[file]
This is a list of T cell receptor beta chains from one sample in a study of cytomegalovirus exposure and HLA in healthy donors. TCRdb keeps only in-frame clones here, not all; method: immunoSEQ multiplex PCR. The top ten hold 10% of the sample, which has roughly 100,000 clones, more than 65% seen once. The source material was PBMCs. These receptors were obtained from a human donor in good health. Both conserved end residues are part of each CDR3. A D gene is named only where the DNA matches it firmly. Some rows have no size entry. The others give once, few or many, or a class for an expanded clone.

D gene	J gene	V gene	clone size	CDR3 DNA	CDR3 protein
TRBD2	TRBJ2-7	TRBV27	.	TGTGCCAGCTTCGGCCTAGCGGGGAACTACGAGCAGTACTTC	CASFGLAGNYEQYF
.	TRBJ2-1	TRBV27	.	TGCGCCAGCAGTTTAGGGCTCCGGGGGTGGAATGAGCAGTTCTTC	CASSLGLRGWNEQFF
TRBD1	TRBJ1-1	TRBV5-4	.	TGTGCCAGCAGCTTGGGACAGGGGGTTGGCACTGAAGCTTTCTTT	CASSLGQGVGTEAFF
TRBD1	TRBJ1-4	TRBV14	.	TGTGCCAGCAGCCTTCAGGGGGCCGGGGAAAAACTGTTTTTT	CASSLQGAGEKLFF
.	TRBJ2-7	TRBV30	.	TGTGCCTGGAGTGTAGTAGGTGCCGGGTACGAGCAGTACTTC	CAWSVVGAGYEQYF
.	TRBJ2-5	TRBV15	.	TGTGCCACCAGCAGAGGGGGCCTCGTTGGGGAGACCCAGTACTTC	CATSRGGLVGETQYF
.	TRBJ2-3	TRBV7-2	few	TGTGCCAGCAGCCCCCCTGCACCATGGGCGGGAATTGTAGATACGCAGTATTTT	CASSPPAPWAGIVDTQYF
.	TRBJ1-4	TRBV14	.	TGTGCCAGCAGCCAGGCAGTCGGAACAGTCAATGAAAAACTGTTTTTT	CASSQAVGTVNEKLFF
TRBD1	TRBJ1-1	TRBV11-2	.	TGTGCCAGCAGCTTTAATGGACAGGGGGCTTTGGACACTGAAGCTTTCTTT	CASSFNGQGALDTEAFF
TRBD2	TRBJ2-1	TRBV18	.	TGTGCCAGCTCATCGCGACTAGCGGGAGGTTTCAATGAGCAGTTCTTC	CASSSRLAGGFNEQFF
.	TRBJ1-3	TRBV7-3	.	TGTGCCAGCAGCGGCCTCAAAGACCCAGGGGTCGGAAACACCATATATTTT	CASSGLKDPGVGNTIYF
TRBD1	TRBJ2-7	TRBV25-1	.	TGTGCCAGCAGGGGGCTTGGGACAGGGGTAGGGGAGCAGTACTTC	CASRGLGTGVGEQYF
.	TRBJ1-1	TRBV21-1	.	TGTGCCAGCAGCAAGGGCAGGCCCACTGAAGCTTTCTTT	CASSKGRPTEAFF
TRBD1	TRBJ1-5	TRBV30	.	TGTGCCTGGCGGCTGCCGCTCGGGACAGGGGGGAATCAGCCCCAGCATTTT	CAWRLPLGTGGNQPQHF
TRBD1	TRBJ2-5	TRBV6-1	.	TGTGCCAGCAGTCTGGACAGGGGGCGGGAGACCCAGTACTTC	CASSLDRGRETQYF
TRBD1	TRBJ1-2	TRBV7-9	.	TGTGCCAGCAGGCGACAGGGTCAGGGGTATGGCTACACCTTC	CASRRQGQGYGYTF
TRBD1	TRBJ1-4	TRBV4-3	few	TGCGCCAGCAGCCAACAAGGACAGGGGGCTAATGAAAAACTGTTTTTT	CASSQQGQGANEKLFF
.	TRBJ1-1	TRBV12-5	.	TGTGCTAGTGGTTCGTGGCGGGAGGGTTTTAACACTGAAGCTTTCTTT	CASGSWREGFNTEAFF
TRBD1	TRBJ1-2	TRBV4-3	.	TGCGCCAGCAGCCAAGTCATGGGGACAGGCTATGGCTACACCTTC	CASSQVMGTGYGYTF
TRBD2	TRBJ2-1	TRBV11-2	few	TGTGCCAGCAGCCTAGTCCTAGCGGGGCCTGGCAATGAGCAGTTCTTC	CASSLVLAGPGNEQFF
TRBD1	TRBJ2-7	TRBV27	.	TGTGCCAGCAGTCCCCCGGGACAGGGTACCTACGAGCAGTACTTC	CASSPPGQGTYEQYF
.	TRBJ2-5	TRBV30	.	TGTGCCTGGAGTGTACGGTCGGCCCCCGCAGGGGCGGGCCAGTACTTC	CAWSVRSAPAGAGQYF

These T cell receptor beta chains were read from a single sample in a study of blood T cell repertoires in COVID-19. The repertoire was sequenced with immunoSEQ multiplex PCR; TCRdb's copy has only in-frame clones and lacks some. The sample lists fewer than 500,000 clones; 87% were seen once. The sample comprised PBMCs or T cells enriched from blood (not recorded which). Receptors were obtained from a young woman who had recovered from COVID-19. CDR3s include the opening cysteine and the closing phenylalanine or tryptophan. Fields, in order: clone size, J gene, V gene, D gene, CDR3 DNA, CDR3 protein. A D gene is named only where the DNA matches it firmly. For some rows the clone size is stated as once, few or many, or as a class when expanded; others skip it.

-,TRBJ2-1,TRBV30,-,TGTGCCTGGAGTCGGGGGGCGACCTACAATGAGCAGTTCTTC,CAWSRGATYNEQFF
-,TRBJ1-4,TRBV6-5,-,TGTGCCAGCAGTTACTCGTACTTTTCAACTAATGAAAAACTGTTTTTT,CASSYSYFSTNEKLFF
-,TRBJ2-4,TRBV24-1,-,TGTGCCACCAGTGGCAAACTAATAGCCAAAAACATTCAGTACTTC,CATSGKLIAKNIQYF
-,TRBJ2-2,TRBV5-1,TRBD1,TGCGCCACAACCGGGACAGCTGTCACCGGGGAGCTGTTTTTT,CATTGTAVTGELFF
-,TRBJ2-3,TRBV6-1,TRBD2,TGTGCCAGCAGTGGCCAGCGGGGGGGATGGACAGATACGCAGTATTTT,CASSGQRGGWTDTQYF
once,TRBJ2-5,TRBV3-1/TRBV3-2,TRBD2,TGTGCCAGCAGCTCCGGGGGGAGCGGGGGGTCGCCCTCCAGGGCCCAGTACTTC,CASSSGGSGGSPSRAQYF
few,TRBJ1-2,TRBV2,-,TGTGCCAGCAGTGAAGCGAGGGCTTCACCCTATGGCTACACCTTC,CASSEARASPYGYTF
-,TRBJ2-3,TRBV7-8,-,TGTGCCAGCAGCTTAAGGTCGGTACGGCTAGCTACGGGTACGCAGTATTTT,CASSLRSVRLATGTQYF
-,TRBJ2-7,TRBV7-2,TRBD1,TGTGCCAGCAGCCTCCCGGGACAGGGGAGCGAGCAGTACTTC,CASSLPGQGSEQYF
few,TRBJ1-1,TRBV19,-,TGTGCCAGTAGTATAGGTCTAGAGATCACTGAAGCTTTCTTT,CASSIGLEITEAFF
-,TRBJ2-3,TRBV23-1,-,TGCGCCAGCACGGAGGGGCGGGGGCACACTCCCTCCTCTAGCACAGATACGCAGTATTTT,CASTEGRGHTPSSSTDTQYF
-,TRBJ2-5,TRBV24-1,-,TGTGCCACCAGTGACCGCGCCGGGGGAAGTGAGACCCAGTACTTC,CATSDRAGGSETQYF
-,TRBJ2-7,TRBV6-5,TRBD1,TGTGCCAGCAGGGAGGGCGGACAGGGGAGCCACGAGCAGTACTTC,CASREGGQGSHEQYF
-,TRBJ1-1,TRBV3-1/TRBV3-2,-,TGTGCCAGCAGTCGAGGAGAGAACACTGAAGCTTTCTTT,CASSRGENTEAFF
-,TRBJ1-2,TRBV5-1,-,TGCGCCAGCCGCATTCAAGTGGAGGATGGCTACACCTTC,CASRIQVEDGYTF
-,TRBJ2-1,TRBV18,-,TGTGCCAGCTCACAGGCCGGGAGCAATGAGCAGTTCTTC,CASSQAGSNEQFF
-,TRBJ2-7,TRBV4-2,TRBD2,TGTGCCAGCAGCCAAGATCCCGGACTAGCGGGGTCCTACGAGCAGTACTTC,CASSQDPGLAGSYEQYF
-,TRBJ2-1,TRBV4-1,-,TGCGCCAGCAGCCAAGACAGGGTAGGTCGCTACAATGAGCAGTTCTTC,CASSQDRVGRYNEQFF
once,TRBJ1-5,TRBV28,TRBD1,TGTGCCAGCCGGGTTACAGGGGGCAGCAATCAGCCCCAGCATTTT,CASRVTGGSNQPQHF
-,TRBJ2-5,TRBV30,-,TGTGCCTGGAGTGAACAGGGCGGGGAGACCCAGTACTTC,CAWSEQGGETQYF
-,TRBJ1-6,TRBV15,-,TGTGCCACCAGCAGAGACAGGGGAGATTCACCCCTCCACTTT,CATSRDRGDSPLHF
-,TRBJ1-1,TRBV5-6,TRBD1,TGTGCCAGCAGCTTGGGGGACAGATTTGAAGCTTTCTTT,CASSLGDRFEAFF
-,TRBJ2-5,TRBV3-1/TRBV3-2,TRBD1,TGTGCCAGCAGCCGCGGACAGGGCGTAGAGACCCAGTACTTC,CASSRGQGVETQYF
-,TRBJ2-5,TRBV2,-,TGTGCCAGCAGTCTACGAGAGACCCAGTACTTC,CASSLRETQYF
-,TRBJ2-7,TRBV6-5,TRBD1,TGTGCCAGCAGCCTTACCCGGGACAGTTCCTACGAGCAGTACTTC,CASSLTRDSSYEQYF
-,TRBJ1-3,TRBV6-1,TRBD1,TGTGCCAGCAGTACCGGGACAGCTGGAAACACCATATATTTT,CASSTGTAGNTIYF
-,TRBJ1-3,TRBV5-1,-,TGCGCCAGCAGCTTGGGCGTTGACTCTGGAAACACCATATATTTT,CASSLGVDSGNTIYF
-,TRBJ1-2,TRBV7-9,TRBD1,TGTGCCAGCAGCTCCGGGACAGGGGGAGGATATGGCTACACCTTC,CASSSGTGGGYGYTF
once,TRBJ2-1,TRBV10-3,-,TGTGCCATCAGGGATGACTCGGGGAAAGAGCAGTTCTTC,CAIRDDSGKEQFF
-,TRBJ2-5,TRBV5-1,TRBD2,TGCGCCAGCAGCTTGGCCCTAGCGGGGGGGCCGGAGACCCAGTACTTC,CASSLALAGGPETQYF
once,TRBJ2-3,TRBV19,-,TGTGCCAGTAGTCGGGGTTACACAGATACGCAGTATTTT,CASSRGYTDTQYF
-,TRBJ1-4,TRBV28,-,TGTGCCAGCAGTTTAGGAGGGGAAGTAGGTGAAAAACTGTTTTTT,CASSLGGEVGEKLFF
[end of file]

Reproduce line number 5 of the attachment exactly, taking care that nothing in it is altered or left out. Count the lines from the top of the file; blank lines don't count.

TRBD1	TRBJ1-1	TRBV5-4	.	TGTGCCAGCAGCTTGGGACAGGGGGTTGGCACTGAAGCTTTCTTT	CASSLGQGVGTEAFF